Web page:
Oct 4, 2007
Senate Democrats introduce resolution to stop secret votes and harassment of media
LANSING – The flap over the vote for the sales tax increase in the wee hours Monday morning has led Senate Democrats to introduce Senate Resolution 114 Thursday to amend the Senate Standing Rules to ensure there are no secret votes.
The trouble began around 3 a.m. Monday when the Senate was voting to give immediate effect to House Bill 5198. The bill to tax certain services had passed earlier with a 19-19 tie broken by Lt. Gov. John Cherry. Since the state government had been shut down at midnight, Cherry called for a vote to give the bill immediate effect instead the normal procedure that says a bill only takes effect 90 days after the end of the legislative session.
Immediate effect takes a two-thirds vote or approval by 26 Senators. However, those votes are not recorded in the Senate journal, and a photographer from the Senate Democratic Caucus was taking photos of the board. A number of Senate Republicans objected to that, and Sen. Randy Richardville, R-Monroe, then ordered all Senate staff off the floor.
Subscription only Gongwer reported, “In the process a news photographer began shooting the voting board - Senate rules forbid photographing a non-roll call vote - and several senators shouted the photographer should be thrown off and one demanded his tape be confiscated. A sergeant stood with the photographer while that portion of the tape was erased.” However, it cannot be verified if that incident actually took place.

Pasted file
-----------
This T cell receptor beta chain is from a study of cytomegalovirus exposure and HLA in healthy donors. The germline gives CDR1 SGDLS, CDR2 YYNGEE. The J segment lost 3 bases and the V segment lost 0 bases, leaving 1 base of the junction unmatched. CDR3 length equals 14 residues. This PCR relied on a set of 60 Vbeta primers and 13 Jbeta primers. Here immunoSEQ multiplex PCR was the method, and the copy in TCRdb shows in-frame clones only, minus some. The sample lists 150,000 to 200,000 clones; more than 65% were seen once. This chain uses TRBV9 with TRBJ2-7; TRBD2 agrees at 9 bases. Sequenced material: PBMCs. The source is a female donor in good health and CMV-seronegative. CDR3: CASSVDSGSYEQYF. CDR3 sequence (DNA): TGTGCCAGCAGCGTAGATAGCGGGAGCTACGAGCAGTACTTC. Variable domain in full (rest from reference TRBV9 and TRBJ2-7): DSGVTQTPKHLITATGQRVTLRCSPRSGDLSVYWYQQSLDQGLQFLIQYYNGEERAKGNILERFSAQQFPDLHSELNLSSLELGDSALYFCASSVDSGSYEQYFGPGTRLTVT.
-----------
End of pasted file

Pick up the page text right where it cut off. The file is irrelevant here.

Senate Republican leadership says the Senate rules bar the media from taking photos of the vote board during unrecorded votes. In an email response Carol Viventi, the Secretary of the Senate, said “Consequently, no one, media included can take pictures of the board when it is an unrecorded vote.” But that’s news to some regular media that cover the Capitol on a regular basis. Phillip Hendricks, the news director at Lansing TV station WLNS, said he has never heard of that rule.
“I don’t know of any policy that prohibits us filming anything,” he said. “We have never had a problem, and we film what ever we want.”
Senate Minority Leader Mark Schauer, D-Battle Creek, said the caucus photographer was shooting the board at his request, and he and the caucus attorney checked for any written policy that prohibited staff from shooting photos of the board. He said any change in Senate rules must be approved by a vote of the full Senate. Schauer said he received a letter from Senate Majority Leader Mike Bishop, R-Rochester, in response to what rules were used to stop the board from being photographed that cited a policy Schauer said he cannot find, and he also said he cited “long-standing custom and usage” as the precedent for banning visual recording of the vote board for non-record votes. Schauer said the so-called long-standing custom violates both the spirit of the Open Meetings Act and the Constitution.
“We have no right as Senators to cast votes in secret,” Schauer said. “I will always error on the side of openness.”
The resolution will amend the standing rules to allow no secret votes, and to allow the press, public and staff to photograph the board at any point in the Senate session.
“Our First Amendment is clear, our Constitution is clear, our rules are clear - the public has a right to know how we represent them in this chamber,” Schauer said in a press release. “The resolution we offer today should not even be necessary, but it will once and for all end any perception that there are secret votes in this Senate.”